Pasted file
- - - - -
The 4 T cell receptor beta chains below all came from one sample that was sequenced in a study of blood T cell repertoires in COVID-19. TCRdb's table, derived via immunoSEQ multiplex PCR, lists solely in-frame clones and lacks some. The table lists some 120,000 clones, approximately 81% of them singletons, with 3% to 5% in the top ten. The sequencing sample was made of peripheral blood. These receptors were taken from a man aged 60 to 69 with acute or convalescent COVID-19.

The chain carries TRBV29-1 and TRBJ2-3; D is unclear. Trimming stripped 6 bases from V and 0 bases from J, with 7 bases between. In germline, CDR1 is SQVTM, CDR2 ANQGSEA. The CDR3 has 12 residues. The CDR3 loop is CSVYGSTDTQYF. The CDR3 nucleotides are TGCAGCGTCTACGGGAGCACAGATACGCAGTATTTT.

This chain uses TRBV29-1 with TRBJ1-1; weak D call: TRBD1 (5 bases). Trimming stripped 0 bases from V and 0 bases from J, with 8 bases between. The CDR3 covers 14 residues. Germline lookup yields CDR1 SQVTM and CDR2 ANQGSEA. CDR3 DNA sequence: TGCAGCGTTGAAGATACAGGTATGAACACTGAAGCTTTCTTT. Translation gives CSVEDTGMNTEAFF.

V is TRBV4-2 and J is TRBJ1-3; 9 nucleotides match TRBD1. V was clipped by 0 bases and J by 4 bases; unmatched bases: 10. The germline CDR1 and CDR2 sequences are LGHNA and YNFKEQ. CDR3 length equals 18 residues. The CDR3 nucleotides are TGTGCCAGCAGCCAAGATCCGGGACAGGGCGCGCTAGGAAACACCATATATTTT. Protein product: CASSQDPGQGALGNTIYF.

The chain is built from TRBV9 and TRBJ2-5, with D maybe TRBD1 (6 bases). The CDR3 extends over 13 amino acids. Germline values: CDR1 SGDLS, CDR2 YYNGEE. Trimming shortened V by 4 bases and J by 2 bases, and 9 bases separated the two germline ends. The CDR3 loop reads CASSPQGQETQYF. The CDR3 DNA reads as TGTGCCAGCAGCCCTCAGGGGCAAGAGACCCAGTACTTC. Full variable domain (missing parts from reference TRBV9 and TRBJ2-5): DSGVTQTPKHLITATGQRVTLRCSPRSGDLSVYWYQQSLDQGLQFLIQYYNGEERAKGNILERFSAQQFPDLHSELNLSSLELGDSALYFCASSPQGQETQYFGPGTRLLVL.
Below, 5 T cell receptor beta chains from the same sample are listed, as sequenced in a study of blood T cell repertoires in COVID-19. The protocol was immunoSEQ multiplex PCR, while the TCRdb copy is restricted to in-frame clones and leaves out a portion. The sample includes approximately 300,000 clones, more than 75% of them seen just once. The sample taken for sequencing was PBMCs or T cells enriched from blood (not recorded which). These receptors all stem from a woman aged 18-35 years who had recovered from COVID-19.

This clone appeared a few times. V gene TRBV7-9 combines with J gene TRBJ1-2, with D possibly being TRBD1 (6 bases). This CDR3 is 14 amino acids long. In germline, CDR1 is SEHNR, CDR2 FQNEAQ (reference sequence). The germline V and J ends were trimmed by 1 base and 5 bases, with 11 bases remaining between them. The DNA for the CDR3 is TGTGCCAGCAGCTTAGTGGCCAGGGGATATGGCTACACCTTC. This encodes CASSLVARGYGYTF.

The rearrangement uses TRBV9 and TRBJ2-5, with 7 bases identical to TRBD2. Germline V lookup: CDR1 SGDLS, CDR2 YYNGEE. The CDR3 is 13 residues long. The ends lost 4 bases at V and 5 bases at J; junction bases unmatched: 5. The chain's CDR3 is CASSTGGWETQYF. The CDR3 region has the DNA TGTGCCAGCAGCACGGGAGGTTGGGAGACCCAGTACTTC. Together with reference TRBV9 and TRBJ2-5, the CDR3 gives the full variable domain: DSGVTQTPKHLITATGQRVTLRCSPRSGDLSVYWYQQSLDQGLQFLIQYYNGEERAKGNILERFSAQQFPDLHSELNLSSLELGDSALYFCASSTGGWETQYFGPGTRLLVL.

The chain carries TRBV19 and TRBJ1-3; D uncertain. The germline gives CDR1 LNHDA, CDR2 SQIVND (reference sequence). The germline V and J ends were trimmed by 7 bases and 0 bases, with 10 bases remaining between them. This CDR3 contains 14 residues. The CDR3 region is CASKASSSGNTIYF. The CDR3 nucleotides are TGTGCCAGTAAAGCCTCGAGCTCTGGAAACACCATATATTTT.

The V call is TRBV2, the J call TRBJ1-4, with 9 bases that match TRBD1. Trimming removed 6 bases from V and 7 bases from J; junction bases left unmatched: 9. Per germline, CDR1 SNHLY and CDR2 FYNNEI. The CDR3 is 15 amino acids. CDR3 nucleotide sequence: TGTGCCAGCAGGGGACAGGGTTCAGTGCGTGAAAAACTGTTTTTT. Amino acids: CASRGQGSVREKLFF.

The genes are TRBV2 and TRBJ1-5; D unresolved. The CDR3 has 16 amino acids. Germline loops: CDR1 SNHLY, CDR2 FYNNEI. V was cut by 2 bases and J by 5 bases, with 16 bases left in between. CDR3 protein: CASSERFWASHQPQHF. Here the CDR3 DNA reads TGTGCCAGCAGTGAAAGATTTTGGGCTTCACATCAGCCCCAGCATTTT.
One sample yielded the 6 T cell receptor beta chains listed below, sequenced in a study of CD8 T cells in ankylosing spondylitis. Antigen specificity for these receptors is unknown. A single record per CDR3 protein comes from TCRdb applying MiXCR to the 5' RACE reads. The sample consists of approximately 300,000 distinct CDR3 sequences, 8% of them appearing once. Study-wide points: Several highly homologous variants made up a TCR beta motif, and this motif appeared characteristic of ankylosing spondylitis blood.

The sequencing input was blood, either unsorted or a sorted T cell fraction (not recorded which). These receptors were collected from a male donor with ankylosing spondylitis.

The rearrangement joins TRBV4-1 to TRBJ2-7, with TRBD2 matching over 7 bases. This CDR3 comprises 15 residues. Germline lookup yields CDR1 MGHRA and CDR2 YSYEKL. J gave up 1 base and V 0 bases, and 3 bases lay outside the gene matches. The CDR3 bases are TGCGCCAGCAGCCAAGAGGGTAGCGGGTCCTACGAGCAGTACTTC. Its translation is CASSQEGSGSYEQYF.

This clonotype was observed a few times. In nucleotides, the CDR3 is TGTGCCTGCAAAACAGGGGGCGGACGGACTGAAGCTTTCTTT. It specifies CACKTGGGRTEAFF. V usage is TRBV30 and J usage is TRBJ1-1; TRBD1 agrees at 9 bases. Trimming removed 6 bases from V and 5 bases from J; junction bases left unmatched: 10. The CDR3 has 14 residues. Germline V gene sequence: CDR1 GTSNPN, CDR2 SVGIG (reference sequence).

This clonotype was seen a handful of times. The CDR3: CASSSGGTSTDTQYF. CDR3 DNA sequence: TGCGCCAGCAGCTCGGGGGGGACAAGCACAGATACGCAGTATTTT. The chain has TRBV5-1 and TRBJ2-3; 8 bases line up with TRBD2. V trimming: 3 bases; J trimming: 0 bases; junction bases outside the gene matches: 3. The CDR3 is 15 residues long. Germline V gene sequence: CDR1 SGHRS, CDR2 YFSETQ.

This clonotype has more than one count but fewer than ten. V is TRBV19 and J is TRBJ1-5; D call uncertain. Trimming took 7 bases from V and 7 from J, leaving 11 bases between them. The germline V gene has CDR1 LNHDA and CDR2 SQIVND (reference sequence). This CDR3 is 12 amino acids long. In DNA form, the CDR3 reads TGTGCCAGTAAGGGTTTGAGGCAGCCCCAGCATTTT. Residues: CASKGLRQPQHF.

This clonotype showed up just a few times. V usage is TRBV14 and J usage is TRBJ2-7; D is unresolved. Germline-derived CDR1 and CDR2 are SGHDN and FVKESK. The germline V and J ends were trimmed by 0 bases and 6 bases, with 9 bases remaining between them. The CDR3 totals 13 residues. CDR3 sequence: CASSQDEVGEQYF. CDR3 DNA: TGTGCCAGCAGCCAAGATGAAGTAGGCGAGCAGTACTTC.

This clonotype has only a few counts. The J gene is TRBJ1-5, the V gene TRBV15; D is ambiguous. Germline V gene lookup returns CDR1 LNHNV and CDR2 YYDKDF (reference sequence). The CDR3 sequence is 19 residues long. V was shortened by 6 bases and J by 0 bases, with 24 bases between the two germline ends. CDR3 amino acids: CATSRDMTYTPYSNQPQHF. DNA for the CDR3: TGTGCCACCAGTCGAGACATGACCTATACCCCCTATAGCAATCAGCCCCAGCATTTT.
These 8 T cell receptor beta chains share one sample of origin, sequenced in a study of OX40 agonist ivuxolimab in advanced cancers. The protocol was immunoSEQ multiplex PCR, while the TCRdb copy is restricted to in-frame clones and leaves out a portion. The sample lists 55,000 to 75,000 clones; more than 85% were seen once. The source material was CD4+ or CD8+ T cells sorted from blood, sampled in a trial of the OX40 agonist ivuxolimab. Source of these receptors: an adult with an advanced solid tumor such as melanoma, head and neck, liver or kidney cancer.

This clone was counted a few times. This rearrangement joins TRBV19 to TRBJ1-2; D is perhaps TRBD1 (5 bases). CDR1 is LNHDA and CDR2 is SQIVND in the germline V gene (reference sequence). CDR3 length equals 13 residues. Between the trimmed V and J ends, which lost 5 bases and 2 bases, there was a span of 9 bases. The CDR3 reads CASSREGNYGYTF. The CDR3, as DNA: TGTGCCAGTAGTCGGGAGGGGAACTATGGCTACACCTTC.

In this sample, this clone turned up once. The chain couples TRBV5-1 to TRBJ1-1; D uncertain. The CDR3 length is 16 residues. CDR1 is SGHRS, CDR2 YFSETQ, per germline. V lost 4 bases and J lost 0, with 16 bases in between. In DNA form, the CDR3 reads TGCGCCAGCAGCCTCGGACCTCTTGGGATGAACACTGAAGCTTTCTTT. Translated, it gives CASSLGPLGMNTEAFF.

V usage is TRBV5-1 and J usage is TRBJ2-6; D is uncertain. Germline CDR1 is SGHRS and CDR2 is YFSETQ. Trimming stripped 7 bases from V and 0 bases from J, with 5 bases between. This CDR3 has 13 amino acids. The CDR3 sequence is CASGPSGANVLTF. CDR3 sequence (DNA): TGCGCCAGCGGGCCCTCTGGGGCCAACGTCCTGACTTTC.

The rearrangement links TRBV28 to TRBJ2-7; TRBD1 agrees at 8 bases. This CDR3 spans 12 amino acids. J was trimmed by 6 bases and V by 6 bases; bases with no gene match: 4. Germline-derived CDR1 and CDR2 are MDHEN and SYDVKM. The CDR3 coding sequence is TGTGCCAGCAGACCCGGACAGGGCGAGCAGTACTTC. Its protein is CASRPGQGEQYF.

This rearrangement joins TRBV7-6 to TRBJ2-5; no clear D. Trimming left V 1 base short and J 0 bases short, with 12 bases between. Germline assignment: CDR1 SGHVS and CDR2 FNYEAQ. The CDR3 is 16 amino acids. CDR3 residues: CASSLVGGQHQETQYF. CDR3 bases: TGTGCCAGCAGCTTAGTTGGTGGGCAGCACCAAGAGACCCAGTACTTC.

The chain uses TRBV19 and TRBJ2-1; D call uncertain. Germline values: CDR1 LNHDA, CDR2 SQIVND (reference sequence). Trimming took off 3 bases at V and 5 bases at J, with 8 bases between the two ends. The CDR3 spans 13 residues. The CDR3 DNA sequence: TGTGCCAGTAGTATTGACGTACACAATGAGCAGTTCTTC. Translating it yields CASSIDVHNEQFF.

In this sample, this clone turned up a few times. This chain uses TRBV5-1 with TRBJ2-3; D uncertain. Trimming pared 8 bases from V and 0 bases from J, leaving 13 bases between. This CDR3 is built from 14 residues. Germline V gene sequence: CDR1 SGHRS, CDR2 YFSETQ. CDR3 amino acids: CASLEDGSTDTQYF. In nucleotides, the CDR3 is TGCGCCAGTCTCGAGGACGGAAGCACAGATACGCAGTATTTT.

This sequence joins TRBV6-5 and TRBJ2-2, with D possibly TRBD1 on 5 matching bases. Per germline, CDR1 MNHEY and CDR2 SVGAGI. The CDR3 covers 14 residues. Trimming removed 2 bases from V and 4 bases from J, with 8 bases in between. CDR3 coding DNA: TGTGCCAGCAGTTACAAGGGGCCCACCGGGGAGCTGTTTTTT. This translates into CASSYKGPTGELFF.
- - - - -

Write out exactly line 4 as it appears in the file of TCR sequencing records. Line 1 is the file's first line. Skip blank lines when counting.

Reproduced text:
V is TRBV4-2 and J is TRBJ1-3; 9 nucleotides match TRBD1. V was clipped by 0 bases and J by 4 bases; unmatched bases: 10. The germline CDR1 and CDR2 sequences are LGHNA and YNFKEQ. CDR3 length equals 18 residues. The CDR3 nucleotides are TGTGCCAGCAGCCAAGATCCGGGACAGGGCGCGCTAGGAAACACCATATATTTT. Protein product: CASSQDPGQGALGNTIYF.